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Travel & Leisure

Bangkok sky park raises tourism hopes for post-pandemic Thailand

Chao Phraya footbridge offers new landmark and stunning views

Chao Phraya Sky Park was built by refurbishing a bridge that was neglected for about three decades. (Photo by Yohei Matsumura)

BANGKOK -- Thailand has spruced up its capital in hopes of drawing tourists back to the Southeast Asian nation, turning a 30-year-old failed railway project into a tree-lined pedestrian walkway over the city's Chao Phraya River.

Chao Phraya Sky Park, the latest tourist attraction in a city full of them, comes as the country begins to chart a post-pandemic course for reopening its borders to international tourists -- a crucial part of the country's economy. It also comes at a time when the country is experiencing growing protests over inequality.

The sky park, opened in June, offers visitors an expanded view of the magnificent Wat Arun, known as the Temple of Dawn, and the Bangkok skyline. The roughly 280-meter footbridge, complete with elevators, soon became a favorite spot for locals to watch the sunset, attracting many families and couples before dusk on weekends.

"I want to see more parks like this created in Bangkok because the city doesn't have many," a teenager said.

The bridge was part of an uncompleted mass transit project that was scrapped in 1992. Canadian engineering company Lavalin started construction after being commissioned by the Thai government, but the company withdrew due to financing issues.

The bridge had been left unfinished for nearly three decades.

The Bangkok Metropolitan Administration spent 130 million baht ($4.1 million) on the makeover, raising hopes that it will become a tourist attraction.

The footbridge "lets people relax and enjoy taking walks, and this helps enhance their city life," said Niramon Kulsrisombat, the director of the Urban Design and Development Center at Chulalongkorn University who was involved in the sky bridge project. The use of the existing structure helped lower costs, she said.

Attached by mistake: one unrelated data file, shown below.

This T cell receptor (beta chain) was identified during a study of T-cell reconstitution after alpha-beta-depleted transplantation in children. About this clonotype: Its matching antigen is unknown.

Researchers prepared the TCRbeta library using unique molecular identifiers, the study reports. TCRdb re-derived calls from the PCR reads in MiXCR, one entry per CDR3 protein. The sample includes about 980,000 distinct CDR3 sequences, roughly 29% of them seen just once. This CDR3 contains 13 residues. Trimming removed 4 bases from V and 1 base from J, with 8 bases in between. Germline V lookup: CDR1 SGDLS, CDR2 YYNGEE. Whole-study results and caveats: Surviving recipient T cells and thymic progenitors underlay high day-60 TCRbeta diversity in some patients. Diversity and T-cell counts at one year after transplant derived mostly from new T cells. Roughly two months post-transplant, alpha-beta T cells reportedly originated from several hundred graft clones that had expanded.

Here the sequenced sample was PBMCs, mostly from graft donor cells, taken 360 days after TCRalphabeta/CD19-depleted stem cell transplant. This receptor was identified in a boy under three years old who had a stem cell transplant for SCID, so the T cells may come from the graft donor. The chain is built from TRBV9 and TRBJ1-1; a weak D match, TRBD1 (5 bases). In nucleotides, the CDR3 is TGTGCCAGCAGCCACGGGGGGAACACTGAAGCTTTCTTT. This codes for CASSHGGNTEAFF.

The government is also eyeing a makeover of the 88-year-old Memorial Bridge that runs nearly parallel to the sky park, seeking to restart its halted bascule function by 2023. This would give people in the sky park a clear view as the bridge opens and closes. The head of the regional road bureau at the Ministry of Transport said it will "add charm as a tourism spot."

The private sector is also reviving historical structures. BTS, the operator of the city's elevated train system, plans to renovate a 130-year-old tax agency building to open a complex comprised of restaurants and a convention hall in 2025. The European-style building has served as a location for Hong Kong films but has been idle for years.

Thailand is a tourism powerhouse, drawing 40 million visitors last year. The travel industry is said to generate 20% of the country's gross domestic product. As the coronavirus pandemic has all but halted international travel, the country is racing to create new tourist spots as it prepares to reopen its economy.

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